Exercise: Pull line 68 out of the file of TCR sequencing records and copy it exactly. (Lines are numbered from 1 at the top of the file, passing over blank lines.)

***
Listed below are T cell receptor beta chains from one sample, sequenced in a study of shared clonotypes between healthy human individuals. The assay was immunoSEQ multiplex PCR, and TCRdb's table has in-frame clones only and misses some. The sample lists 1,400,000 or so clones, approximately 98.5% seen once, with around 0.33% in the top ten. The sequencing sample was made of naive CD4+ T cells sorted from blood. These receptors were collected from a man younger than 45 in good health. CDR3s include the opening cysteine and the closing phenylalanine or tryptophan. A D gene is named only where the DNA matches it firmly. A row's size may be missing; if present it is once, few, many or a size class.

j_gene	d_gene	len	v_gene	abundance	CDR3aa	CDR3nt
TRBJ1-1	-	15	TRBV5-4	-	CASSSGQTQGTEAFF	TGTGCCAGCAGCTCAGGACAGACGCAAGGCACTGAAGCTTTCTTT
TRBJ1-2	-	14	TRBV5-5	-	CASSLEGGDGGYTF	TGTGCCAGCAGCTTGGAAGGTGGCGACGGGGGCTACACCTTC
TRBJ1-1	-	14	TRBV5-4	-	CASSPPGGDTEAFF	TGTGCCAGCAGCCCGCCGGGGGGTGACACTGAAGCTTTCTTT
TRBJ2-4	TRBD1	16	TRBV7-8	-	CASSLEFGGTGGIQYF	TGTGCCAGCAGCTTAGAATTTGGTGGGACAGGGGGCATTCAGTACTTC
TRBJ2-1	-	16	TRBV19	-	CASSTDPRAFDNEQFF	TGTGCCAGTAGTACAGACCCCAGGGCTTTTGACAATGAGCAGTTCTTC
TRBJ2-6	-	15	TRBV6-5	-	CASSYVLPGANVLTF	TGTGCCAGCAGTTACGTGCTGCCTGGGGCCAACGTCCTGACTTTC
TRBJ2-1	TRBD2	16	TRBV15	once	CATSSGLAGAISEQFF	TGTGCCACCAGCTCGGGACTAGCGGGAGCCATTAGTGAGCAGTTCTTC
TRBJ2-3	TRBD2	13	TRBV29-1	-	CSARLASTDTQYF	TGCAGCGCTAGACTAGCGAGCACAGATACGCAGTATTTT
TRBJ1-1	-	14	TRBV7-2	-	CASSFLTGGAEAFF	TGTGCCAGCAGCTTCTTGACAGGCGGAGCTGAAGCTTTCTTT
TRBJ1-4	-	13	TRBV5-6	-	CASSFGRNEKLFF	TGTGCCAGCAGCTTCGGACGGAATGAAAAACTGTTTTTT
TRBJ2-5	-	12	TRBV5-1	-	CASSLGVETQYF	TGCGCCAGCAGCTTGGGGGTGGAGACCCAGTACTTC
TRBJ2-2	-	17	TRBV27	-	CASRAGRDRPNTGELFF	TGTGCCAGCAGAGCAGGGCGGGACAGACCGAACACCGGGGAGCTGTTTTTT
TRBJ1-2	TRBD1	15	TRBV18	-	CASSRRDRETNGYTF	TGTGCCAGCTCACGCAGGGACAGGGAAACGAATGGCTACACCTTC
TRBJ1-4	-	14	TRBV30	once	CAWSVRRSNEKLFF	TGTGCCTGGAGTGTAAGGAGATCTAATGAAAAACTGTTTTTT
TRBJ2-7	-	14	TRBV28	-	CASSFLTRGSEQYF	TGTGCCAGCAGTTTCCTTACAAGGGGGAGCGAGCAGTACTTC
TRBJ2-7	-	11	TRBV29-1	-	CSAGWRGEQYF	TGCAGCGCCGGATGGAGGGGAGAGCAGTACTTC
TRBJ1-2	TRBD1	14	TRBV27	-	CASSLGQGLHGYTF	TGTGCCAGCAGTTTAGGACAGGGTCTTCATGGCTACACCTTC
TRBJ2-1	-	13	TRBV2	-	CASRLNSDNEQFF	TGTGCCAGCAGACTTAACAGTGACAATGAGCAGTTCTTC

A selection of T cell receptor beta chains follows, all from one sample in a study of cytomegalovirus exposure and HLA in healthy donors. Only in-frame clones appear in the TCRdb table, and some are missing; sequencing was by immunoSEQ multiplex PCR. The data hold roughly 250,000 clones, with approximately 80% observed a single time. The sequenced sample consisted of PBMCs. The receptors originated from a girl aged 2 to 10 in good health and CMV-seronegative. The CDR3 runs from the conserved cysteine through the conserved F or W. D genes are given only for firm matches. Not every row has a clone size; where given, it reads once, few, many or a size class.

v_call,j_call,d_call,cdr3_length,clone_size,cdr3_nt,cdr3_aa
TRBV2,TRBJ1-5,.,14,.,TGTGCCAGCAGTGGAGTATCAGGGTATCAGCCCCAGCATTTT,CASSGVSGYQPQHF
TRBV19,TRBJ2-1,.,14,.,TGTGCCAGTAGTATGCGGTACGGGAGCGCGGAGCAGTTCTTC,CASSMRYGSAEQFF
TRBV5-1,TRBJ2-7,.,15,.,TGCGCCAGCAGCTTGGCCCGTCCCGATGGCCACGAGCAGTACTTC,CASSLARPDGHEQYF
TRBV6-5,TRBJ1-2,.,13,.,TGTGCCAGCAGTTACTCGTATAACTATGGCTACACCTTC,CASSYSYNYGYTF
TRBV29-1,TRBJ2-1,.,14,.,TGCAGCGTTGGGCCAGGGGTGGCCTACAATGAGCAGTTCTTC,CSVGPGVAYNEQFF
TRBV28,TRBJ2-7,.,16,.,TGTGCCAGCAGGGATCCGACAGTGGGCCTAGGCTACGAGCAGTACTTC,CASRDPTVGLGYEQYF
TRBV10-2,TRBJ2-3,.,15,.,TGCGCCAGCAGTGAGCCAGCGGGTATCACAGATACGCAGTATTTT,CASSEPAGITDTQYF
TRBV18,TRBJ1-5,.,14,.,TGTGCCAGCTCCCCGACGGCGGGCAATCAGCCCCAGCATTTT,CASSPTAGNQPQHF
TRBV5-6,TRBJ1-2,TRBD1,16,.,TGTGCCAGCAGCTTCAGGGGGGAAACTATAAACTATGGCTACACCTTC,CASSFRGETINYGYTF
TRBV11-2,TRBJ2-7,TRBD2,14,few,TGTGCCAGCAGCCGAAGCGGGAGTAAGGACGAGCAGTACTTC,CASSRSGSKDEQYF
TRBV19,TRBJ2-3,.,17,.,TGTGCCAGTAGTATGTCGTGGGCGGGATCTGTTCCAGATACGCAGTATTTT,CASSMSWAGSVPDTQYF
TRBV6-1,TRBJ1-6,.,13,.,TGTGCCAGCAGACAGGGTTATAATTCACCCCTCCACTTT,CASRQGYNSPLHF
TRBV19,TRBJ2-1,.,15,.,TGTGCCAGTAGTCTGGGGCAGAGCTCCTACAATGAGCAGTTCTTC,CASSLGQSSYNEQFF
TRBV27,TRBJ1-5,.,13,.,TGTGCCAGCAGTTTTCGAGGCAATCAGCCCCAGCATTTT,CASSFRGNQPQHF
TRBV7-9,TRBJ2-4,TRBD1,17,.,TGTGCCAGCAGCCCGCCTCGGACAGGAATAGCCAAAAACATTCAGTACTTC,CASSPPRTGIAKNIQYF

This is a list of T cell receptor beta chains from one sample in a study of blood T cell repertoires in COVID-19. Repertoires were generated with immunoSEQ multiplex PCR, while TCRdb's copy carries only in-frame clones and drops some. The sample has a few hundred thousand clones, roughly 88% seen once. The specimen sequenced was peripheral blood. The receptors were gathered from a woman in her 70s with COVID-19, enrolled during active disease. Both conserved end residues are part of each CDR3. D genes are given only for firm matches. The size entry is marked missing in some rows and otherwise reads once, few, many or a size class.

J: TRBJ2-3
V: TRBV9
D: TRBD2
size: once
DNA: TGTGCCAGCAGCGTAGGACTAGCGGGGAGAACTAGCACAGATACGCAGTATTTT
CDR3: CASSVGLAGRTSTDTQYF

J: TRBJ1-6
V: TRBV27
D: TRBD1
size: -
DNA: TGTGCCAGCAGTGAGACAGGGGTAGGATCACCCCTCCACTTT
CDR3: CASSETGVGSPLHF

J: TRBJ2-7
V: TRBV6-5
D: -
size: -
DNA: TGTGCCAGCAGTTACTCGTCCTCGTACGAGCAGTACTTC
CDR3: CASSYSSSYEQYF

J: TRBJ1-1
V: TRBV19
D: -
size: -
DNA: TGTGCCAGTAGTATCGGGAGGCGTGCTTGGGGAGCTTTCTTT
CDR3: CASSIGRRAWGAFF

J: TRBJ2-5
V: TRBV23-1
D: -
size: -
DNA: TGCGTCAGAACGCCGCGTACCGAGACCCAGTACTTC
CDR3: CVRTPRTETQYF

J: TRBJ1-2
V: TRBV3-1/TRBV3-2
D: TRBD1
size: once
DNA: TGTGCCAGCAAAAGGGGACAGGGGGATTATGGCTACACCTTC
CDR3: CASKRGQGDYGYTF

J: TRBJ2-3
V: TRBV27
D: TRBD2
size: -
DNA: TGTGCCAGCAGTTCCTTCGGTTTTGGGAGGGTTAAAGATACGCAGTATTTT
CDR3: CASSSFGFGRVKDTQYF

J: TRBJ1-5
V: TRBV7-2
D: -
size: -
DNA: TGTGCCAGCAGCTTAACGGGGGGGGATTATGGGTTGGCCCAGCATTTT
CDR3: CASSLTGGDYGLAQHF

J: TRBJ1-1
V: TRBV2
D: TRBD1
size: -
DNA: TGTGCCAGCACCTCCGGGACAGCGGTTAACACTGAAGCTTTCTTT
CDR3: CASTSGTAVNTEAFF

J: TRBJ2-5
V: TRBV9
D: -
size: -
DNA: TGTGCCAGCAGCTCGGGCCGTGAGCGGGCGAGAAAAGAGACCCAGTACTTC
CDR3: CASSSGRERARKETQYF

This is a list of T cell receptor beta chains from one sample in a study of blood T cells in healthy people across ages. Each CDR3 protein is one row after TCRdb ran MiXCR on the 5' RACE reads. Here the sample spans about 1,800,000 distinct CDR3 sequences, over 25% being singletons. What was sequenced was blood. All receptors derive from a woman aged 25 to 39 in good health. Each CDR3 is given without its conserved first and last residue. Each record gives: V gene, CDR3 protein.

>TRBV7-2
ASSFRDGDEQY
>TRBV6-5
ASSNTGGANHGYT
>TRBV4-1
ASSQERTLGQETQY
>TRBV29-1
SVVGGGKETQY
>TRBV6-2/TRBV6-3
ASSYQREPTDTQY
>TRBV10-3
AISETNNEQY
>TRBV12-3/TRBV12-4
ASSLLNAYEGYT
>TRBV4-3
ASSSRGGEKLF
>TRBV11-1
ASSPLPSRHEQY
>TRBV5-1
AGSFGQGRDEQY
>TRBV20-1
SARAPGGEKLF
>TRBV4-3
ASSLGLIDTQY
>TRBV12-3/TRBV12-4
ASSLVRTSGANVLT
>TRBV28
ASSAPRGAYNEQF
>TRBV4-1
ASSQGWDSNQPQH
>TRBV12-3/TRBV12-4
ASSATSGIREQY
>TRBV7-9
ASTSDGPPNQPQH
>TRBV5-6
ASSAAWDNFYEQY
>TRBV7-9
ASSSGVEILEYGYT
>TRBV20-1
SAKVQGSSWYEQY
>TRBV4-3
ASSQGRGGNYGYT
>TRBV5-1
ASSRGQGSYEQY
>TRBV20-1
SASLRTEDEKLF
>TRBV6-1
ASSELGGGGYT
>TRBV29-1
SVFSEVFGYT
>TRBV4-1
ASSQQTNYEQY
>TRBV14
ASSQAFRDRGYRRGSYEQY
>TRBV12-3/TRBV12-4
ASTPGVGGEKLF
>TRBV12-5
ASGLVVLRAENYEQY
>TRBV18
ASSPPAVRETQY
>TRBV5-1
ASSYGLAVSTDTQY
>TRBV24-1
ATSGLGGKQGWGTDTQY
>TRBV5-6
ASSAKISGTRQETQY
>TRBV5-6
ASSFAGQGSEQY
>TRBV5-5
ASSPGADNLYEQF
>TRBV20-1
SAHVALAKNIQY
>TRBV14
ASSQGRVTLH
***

CDR3: CVRTPRTETQYF